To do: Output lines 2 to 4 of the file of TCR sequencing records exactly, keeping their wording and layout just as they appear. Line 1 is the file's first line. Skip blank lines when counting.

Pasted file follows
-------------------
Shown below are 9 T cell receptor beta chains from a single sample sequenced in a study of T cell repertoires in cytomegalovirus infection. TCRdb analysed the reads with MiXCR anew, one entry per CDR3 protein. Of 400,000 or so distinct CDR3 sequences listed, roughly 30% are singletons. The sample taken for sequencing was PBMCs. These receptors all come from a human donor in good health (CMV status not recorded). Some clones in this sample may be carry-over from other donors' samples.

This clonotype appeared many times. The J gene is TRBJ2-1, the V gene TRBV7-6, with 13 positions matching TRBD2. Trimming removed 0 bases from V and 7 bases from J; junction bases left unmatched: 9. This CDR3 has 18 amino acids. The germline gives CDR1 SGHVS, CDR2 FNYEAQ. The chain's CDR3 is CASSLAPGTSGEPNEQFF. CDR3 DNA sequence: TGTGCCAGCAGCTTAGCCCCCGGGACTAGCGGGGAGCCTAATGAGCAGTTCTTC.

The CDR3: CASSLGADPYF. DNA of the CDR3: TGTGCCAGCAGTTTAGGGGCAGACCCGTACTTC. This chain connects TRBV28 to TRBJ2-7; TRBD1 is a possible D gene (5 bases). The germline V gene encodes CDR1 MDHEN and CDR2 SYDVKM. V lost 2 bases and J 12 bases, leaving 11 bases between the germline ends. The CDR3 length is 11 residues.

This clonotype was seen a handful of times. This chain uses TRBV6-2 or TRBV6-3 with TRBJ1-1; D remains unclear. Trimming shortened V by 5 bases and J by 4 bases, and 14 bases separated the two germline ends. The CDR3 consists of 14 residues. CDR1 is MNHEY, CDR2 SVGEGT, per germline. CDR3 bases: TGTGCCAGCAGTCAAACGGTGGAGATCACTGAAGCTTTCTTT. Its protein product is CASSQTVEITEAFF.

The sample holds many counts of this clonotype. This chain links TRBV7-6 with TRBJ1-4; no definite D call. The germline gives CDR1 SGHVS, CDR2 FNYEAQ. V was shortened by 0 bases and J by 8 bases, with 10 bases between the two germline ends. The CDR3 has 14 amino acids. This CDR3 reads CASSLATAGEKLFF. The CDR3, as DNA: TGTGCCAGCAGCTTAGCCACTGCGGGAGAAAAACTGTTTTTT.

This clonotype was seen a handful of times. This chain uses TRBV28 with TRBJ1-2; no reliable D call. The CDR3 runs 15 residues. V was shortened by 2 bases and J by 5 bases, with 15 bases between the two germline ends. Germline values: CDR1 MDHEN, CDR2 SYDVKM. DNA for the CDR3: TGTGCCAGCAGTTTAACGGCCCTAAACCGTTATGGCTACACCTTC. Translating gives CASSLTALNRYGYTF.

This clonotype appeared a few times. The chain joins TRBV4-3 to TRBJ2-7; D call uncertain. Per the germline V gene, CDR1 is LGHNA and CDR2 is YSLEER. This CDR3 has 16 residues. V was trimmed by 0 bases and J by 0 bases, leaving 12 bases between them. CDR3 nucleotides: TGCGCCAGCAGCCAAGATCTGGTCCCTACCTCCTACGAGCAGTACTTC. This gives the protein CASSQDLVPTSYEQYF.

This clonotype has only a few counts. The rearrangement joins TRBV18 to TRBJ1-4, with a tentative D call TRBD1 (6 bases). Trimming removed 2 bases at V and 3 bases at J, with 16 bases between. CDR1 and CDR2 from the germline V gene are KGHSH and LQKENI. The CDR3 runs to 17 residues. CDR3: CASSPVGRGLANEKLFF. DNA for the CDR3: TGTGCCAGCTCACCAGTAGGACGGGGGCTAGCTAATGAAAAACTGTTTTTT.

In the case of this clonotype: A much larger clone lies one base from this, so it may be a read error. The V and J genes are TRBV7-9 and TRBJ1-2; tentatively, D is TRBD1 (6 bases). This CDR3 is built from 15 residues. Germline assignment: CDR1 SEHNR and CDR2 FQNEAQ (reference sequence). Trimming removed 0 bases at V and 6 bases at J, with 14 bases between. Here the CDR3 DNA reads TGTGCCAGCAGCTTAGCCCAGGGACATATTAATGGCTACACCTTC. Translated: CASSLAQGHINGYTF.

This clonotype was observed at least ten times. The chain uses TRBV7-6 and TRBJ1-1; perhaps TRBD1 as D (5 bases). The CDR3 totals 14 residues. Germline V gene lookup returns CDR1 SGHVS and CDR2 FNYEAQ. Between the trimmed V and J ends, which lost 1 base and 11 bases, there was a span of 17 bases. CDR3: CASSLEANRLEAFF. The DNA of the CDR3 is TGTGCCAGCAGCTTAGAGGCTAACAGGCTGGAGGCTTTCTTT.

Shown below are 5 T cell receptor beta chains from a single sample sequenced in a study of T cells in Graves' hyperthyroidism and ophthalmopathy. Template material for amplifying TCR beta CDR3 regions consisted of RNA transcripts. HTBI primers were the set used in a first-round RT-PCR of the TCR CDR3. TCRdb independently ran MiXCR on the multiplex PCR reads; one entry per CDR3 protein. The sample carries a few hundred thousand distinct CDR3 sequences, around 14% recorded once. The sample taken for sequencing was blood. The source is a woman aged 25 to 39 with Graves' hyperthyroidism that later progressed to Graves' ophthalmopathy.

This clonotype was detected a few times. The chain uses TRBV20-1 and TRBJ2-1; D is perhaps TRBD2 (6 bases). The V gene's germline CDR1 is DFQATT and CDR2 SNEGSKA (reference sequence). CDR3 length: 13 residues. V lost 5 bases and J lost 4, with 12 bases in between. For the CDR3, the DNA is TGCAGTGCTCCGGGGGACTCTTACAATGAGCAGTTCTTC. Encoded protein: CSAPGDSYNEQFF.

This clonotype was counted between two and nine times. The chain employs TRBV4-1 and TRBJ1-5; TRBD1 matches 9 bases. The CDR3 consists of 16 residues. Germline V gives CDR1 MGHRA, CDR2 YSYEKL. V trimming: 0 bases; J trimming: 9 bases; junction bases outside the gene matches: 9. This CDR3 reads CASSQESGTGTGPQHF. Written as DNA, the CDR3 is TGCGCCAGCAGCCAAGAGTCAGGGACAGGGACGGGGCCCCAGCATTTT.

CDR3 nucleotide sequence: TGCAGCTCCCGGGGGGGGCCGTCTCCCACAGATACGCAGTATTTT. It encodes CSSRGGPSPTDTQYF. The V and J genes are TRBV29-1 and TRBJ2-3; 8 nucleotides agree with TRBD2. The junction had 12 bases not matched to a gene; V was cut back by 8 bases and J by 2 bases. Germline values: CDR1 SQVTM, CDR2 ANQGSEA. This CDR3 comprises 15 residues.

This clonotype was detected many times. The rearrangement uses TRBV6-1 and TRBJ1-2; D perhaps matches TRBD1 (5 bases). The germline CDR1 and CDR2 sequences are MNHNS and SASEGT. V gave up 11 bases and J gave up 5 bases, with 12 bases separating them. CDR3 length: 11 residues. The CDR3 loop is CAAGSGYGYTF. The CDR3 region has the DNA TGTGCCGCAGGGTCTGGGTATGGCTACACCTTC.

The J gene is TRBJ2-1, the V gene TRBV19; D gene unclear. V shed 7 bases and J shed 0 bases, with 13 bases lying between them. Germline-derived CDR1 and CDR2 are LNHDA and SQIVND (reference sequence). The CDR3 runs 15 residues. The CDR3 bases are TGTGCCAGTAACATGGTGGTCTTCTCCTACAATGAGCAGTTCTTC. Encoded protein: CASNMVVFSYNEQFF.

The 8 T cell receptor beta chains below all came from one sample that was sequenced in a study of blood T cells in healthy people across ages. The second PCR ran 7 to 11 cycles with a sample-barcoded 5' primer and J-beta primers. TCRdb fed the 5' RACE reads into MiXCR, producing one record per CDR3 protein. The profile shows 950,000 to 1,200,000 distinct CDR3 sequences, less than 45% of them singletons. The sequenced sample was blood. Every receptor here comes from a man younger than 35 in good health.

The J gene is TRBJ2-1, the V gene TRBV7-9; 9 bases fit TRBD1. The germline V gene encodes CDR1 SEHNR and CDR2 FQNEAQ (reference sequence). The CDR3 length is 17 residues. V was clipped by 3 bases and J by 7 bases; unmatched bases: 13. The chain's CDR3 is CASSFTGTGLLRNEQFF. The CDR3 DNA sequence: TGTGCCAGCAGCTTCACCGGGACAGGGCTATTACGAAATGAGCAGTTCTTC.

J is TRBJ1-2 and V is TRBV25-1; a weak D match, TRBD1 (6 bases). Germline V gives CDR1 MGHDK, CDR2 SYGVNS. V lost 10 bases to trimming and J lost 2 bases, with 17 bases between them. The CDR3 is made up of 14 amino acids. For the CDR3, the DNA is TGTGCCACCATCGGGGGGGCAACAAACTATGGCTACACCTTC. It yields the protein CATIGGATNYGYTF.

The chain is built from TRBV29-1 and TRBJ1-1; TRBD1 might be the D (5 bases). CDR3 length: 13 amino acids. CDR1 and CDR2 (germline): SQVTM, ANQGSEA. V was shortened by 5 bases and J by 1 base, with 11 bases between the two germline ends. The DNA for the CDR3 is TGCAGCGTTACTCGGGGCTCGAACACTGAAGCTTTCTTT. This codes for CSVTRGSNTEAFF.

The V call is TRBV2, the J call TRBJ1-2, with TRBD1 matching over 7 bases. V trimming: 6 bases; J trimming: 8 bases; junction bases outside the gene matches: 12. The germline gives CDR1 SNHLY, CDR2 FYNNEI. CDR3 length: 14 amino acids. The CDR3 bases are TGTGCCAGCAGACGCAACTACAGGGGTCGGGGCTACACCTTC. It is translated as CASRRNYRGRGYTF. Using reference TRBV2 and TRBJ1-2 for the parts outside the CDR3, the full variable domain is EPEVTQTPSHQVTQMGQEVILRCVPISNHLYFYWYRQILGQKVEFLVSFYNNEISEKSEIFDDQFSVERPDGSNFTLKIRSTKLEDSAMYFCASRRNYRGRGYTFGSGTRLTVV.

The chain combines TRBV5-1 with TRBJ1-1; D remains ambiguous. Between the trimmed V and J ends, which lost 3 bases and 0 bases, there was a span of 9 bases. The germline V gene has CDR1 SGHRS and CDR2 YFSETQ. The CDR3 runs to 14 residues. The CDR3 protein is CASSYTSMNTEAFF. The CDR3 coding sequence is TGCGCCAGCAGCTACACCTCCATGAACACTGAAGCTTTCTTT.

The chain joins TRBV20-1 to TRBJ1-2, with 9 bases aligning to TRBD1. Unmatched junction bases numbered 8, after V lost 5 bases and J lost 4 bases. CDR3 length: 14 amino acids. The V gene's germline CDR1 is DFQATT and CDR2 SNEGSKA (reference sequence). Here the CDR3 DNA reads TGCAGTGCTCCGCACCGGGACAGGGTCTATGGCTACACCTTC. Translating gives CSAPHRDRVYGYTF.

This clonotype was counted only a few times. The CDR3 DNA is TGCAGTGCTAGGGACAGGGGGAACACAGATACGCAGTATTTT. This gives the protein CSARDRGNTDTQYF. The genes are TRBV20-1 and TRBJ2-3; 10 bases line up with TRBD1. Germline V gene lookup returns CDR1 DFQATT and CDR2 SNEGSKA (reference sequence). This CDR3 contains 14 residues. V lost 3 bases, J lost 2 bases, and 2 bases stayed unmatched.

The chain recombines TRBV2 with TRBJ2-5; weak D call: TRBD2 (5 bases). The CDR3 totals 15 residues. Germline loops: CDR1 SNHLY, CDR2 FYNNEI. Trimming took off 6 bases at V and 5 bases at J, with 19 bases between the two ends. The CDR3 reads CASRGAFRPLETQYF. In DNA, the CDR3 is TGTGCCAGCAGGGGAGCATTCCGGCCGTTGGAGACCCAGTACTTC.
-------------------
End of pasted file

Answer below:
This clonotype appeared many times. The J gene is TRBJ2-1, the V gene TRBV7-6, with 13 positions matching TRBD2. Trimming removed 0 bases from V and 7 bases from J; junction bases left unmatched: 9. This CDR3 has 18 amino acids. The germline gives CDR1 SGHVS, CDR2 FNYEAQ. The chain's CDR3 is CASSLAPGTSGEPNEQFF. CDR3 DNA sequence: TGTGCCAGCAGCTTAGCCCCCGGGACTAGCGGGGAGCCTAATGAGCAGTTCTTC.

The CDR3: CASSLGADPYF. DNA of the CDR3: TGTGCCAGCAGTTTAGGGGCAGACCCGTACTTC. This chain connects TRBV28 to TRBJ2-7; TRBD1 is a possible D gene (5 bases). The germline V gene encodes CDR1 MDHEN and CDR2 SYDVKM. V lost 2 bases and J 12 bases, leaving 11 bases between the germline ends. The CDR3 length is 11 residues.

This clonotype was seen a handful of times. This chain uses TRBV6-2 or TRBV6-3 with TRBJ1-1; D remains unclear. Trimming shortened V by 5 bases and J by 4 bases, and 14 bases separated the two germline ends. The CDR3 consists of 14 residues. CDR1 is MNHEY, CDR2 SVGEGT, per germline. CDR3 bases: TGTGCCAGCAGTCAAACGGTGGAGATCACTGAAGCTTTCTTT. Its protein product is CASSQTVEITEAFF.